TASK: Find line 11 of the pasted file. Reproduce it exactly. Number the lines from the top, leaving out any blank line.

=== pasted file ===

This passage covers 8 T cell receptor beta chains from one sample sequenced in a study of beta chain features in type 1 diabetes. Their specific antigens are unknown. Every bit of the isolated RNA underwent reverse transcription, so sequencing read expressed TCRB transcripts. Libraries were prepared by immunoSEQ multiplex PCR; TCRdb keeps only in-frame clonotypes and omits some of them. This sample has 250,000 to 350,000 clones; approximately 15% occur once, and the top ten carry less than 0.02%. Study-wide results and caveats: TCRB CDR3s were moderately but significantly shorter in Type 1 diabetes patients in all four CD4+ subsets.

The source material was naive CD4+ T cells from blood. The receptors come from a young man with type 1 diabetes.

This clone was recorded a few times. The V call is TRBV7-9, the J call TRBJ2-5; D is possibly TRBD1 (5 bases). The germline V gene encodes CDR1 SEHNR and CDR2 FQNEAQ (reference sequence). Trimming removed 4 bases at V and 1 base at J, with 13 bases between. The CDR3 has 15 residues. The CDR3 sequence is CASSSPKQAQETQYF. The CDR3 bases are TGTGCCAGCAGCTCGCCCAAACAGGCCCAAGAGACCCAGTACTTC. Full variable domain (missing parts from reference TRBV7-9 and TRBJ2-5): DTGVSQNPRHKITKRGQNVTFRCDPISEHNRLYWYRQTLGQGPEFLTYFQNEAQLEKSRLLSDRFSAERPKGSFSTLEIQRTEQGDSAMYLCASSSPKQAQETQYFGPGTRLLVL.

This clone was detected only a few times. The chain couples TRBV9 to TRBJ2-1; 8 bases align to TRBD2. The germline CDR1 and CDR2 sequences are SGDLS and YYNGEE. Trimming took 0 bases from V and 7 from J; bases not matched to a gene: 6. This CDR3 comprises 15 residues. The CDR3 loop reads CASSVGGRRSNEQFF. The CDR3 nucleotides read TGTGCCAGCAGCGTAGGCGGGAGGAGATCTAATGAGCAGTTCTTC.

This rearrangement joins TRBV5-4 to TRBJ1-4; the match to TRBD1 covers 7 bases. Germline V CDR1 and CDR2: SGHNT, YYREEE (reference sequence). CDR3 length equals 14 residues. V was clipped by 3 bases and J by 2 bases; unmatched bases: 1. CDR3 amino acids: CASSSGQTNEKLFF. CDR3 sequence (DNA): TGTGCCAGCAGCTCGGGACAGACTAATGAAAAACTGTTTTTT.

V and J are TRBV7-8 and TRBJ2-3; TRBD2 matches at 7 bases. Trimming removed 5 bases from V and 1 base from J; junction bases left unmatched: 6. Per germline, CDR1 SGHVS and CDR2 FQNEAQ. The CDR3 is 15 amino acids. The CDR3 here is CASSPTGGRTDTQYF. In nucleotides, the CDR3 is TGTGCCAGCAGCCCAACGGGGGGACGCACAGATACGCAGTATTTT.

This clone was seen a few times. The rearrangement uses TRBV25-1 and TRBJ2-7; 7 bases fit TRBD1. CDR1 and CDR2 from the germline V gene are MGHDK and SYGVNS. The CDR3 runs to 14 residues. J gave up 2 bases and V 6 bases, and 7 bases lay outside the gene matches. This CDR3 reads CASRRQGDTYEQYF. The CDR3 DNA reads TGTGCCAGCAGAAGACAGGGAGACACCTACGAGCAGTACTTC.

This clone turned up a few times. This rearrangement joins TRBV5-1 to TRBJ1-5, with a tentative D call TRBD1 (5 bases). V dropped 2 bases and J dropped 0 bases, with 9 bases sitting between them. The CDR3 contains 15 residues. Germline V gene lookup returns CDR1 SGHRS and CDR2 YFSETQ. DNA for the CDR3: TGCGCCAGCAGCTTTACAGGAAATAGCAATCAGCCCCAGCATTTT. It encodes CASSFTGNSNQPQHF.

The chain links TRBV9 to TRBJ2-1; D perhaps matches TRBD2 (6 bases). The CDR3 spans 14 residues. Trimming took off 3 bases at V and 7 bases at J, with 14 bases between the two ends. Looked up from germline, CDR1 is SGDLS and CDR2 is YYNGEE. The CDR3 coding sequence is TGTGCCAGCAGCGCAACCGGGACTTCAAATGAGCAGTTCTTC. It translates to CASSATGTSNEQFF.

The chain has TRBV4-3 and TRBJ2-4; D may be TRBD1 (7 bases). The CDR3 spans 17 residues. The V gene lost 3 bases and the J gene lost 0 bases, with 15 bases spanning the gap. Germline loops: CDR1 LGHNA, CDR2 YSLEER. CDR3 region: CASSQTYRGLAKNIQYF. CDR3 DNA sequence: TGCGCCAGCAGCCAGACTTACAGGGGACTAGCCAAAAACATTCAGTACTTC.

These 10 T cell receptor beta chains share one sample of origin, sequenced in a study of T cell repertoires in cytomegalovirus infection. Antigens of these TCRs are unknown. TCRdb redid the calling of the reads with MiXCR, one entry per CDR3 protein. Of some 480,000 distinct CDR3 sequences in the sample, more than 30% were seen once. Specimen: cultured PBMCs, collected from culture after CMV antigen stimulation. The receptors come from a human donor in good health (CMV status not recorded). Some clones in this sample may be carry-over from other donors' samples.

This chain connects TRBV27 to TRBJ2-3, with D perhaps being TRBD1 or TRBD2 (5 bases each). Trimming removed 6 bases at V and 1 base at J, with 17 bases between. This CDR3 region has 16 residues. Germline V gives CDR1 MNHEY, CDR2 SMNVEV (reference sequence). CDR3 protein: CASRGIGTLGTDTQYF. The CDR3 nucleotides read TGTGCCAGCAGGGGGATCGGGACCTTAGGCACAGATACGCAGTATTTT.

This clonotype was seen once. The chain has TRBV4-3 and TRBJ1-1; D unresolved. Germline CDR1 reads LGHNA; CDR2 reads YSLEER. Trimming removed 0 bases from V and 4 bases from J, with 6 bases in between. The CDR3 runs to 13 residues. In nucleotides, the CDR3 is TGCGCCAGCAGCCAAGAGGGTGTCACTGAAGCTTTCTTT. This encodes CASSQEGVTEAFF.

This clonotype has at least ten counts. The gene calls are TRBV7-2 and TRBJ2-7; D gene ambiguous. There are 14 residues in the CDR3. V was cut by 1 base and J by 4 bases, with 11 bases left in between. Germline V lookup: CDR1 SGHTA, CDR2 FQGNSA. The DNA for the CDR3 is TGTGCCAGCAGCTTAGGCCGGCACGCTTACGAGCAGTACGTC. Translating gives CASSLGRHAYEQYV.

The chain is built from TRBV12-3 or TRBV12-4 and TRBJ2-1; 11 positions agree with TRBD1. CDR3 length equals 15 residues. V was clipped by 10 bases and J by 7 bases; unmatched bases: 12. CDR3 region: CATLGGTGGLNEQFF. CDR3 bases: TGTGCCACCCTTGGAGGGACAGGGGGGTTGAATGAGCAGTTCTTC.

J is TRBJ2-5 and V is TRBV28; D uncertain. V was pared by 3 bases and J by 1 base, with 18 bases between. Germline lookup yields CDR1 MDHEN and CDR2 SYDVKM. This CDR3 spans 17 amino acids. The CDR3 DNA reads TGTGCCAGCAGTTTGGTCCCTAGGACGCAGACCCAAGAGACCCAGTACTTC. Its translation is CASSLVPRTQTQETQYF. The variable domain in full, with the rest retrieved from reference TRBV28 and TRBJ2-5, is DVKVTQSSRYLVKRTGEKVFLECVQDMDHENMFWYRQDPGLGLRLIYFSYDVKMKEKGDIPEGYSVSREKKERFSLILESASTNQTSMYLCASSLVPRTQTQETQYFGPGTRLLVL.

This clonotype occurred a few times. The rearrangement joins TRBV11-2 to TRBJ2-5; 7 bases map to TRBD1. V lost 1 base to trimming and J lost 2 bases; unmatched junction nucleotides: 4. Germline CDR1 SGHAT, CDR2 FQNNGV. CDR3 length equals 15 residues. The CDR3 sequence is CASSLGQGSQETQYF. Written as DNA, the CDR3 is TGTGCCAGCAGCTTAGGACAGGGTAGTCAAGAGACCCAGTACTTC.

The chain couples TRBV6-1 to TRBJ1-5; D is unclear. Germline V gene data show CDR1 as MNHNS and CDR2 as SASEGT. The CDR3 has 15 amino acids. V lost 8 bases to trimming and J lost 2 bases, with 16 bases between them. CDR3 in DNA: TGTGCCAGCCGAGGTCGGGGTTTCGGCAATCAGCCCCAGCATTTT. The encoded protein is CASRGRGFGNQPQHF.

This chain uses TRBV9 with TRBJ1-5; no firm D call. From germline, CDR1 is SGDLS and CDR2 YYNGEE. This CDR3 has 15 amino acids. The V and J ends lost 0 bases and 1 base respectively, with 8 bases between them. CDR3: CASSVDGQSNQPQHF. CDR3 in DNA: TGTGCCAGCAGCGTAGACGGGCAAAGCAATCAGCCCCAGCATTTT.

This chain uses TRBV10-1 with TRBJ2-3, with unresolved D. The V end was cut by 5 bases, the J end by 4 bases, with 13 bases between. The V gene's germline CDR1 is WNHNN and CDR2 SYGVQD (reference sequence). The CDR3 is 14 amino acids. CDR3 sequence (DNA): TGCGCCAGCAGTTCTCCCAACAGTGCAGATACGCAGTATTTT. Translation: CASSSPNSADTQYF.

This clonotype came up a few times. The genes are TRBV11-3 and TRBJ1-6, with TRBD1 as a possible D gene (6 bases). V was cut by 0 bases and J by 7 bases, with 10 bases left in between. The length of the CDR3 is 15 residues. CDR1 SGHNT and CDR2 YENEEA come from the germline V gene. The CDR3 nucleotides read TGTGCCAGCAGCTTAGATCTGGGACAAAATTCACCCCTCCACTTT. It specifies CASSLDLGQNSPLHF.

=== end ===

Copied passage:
These 10 T cell receptor beta chains share one sample of origin, sequenced in a study of T cell repertoires in cytomegalovirus infection. Antigens of these TCRs are unknown. TCRdb redid the calling of the reads with MiXCR, one entry per CDR3 protein. Of some 480,000 distinct CDR3 sequences in the sample, more than 30% were seen once. Specimen: cultured PBMCs, collected from culture after CMV antigen stimulation. The receptors come from a human donor in good health (CMV status not recorded). Some clones in this sample may be carry-over from other donors' samples.